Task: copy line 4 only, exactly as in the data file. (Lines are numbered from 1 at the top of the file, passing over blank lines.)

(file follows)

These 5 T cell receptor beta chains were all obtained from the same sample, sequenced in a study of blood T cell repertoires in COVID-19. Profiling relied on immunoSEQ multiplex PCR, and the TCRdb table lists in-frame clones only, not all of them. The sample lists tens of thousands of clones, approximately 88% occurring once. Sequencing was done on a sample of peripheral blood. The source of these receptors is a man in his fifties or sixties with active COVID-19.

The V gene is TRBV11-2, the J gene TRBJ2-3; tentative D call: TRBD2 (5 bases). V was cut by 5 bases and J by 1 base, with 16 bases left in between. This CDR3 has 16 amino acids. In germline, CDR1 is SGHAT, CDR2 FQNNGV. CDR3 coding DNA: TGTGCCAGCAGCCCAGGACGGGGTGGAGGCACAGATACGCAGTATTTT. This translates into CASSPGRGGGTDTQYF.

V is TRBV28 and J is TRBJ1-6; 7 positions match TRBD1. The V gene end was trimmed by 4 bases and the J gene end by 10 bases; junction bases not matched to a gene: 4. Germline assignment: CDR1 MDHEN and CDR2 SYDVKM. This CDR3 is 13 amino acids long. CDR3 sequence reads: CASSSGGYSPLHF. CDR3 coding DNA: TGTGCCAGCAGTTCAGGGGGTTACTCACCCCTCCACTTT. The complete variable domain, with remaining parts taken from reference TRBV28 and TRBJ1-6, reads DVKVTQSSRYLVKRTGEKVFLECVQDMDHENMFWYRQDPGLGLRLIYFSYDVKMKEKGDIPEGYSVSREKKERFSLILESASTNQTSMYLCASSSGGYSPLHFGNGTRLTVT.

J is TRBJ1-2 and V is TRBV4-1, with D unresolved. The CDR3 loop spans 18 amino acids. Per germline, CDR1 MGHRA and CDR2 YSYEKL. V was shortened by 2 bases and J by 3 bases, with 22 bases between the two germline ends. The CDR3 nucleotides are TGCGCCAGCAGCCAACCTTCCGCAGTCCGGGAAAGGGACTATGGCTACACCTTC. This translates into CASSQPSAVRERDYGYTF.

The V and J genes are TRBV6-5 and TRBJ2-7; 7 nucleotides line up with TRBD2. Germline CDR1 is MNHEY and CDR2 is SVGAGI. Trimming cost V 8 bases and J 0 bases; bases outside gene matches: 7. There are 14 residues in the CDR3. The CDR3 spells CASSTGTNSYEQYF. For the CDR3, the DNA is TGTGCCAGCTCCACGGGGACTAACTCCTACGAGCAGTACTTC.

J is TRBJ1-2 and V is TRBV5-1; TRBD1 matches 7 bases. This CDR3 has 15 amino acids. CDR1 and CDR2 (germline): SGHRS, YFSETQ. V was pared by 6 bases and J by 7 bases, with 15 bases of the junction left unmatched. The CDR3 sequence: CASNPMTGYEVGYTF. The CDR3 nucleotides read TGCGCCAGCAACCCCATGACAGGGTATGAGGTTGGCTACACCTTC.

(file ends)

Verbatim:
J is TRBJ1-2 and V is TRBV4-1, with D unresolved. The CDR3 loop spans 18 amino acids. Per germline, CDR1 MGHRA and CDR2 YSYEKL. V was shortened by 2 bases and J by 3 bases, with 22 bases between the two germline ends. The CDR3 nucleotides are TGCGCCAGCAGCCAACCTTCCGCAGTCCGGGAAAGGGACTATGGCTACACCTTC. This translates into CASSQPSAVRERDYGYTF.